Why Is It That Video Game Publications Want Their Journalists To Write For Free?
Video Game Journalism these days seems to be dying a slow death, and it looks like this has been going on for quite a while. The niche writing topic has reached a point of such saturation that it’s more like we’re drowning in publications that focus solely on Video Games and the related culture. Add in the vast number of publications that have a ‘Video Game’ section, and it looks like most outlets cover Video Games to a certain extent.
With this over-saturation comes a number of problems — some of which aren’t unique just to Video Game Journalism, but Journalism as a profession. Well, at least it’s still technically a profession, although one that’s getting less lucrative as time goes on. Although, it seems that Journalism that focuses on Video Games seems like the perfect case study of what’s going wrong with Journalism as a whole, and not just because it’s the aspect of writing and reporting that I’ve the most experience in.
The first problem is pretty self evident: With so many publications, how does a publication that focuses on Video Games get notices when there’s literally thousands of other publications that are vying for the same eyeballs? Maybe people will answer with ‘Well, just produce quality content and perform some strategic marketing and you’ll be fine.’ That’s all well and good; it’ll cut out the competition of most other publications — quality content isn’t exactly their strong suit (more on that later on). But that leaves thousands more publications still vying for those eyeballs and, by extension, ad revenues.
Which leads us perfectly to the second problem: If you’re not generating any ad revenue — or very little of it — how do you pay your writers? It’s seems like a basic principle; you pay an employee, freelance or otherwise, a mutually agreed upon amount in exchange for their services. Easy to grasp, right? Then why do the founders/owners/editors of most publications refuse to grasp this? If you look around most sites that offer Video Game Journalism positions, you’ll see that most publications offer no financial incentive to their writers. Many offer the possibility of being paid somewhere down the line, if the publication starts to generate revenue, which is always a big if. Here’s one job site dedicated to Video Game Journalism jobs. Have a look and see how many paying Journalism jobs you can see. Out of that, how many would you pay a salary of any sorts, let alone enough to justify the work involved?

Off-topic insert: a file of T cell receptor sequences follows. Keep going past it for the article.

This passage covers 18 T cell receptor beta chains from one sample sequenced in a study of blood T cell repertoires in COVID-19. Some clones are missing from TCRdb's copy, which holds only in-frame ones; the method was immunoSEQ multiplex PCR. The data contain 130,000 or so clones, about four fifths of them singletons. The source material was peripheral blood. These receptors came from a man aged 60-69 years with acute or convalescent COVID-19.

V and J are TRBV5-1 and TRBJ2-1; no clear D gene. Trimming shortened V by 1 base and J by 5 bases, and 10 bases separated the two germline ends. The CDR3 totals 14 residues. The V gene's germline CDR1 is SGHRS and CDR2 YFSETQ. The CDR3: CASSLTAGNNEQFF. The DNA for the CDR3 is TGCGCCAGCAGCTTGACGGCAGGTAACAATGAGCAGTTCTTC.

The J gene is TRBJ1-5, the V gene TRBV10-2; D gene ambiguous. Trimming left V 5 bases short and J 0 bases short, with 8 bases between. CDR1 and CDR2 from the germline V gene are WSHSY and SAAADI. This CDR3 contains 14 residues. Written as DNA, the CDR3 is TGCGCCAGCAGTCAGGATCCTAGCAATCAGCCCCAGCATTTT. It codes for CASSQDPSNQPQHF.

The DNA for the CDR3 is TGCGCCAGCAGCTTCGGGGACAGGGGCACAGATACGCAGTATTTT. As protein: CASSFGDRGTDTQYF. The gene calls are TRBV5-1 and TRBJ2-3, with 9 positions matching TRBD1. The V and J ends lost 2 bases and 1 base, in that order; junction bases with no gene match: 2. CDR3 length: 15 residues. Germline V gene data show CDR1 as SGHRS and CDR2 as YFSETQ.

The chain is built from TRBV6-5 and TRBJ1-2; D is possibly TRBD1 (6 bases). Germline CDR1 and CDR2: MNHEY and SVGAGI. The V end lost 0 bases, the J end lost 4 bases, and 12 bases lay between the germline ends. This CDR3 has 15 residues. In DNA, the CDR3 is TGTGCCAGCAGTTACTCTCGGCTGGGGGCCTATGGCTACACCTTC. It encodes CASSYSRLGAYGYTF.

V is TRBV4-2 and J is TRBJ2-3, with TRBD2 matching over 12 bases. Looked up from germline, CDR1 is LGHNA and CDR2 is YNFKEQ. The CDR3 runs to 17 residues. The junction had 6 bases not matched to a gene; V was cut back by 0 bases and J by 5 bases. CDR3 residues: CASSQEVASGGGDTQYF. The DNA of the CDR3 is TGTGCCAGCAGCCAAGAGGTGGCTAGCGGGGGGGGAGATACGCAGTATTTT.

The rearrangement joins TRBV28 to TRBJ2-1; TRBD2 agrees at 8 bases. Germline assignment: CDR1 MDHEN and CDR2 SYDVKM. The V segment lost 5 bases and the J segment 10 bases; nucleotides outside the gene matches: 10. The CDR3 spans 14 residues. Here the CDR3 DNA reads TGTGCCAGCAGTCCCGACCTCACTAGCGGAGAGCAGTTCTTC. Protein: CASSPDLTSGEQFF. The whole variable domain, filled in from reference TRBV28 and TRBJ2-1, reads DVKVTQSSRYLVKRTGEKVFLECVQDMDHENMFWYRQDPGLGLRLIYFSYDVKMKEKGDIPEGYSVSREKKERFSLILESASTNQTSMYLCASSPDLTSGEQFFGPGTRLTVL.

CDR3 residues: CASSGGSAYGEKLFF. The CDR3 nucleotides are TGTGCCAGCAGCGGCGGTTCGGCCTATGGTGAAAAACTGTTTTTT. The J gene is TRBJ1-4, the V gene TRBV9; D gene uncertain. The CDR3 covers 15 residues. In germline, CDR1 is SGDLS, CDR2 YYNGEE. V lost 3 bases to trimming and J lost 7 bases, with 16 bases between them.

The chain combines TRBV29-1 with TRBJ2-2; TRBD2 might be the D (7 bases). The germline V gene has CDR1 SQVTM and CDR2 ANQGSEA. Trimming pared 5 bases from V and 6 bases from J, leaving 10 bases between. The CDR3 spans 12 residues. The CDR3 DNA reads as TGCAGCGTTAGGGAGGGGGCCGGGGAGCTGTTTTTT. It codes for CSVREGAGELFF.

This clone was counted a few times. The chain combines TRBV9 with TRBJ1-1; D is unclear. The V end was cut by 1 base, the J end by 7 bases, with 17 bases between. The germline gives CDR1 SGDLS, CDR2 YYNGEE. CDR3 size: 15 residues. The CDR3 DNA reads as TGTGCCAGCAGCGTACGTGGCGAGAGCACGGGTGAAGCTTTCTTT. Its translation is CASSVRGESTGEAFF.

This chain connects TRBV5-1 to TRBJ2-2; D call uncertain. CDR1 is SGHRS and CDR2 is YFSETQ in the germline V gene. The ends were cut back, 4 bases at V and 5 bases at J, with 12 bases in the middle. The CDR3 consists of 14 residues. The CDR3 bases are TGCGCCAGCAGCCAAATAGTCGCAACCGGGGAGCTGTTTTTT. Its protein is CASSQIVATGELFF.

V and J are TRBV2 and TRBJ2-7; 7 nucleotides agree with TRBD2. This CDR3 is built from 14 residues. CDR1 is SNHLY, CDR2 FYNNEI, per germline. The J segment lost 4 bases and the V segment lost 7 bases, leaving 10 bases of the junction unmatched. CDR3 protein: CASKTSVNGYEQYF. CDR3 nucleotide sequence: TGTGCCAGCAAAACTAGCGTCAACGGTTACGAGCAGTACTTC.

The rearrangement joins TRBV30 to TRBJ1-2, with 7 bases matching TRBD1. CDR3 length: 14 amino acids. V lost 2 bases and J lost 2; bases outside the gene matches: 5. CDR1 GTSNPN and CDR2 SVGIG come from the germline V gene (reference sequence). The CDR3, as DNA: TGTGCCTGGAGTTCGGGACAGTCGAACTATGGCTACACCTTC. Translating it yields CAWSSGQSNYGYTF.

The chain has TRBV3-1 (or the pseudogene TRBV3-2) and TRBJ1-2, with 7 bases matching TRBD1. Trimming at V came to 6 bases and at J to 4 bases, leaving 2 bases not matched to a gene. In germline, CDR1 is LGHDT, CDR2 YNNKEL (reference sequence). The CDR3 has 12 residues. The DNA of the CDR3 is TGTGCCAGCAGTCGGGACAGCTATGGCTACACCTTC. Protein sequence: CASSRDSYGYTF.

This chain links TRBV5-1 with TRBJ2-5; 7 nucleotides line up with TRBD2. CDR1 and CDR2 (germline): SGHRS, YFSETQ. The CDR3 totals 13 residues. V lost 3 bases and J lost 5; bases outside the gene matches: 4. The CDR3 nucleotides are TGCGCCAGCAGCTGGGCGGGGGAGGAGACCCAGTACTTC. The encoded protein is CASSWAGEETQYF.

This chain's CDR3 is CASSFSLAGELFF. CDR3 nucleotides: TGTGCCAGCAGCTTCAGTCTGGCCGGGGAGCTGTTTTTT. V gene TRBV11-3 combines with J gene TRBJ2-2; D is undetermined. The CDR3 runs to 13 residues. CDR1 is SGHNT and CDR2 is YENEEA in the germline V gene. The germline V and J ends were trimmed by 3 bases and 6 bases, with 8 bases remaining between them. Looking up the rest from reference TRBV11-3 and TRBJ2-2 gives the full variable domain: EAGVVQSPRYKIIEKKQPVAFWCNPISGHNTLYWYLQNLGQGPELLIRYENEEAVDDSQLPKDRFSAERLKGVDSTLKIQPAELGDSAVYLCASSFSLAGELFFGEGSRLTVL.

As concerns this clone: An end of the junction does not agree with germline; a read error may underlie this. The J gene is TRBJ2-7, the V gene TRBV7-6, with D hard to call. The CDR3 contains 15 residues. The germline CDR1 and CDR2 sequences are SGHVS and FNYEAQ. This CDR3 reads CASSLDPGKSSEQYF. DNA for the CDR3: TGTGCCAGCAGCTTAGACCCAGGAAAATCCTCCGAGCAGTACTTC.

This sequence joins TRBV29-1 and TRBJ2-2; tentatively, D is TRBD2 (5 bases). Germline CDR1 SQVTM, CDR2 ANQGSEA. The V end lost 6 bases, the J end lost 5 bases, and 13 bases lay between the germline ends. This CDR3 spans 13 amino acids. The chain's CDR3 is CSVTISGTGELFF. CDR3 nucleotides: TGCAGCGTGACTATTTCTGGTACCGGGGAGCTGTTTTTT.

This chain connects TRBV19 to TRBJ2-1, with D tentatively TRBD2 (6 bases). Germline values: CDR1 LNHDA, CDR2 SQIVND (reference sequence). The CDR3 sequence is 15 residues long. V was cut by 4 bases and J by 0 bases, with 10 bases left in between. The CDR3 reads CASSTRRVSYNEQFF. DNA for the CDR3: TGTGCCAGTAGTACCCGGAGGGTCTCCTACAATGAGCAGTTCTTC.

What do Video Game Journalists get out of the unpaid positions that are constantly on offer, aside from the possibility of a paid position with them somewhere down the line? Experience, a unique platform (aren’t they all?) and exposure, and the possibility of getting a paid position somewhere else down the line. Well, to paraphrase Wil Wheaton, exposure isn’t going to pay my f*cking bills.
And what’s the result of all of these unpaid positions? Low quality “journalists” creating low quality content and trying to pass themselves off as some sort of Christopher Hitchens or Hunter S Thompson, except reincarnated as a Video Game Journalist. Well, if either writer were brought back from the dead and had the brain functionality of a zombie, then there might be some comparison between what so-called Video Game “Journalists” currently produce and what Zombie Hitchens and Zombie Thompson might produce. (Even on their worst days, Hitchens and Thompson’s articles were still miles ahead of what most writers are producing today. Comparing them to some of the Video Game hacks of today would be a dis-service to the deceased.)
With that in mind, it’s easy to see why Video Game Journalism is an art form that is dying well before it’s time. Quality Video Game Journalism is something that should be paid for; not offering any form of monetary reward means that Quality Journalism isn’t something you’ll be getting. This, in turn, creates an endless cycle: Publications refuse to/can’t pay for quality journalism, they get a bog standard article based on a press release that’s being regurgitated by countless other publications, and they don’t get many views because nothing about the article stands out, resulting in less page views and less money from advertising or sponsorship. This lack of financial generation results in publications not being able to pay for quality Journalism. Wash, rinse and repeat.
That’s not to say that there isn’t a way to turn the ship — and it’s down to both Video Game Journalists and the Owners/Editors of Video Game Publications to come to an agreement: basically, pay the god-damn Journalist what his/her time and skill is worth. You’re paying for Quality Content and the less you pay, the less likely you are to get Quality Content, simply because if we aren’t getting paid for our work, we have to go do something that pays our bills, meaning that we’ve less time and energy to devote to producing something that people actually want to read/watch/listen to. As easy as that might sound, not every Owner of a Publication can afford to pay their Journalists. There’s a simple solution to that: if you can’t afford to pay someone for their services, don’t ask them to do it. You wouldn’t get a Plumber to fix your sink without paying him, so why ask a Journalist to do it?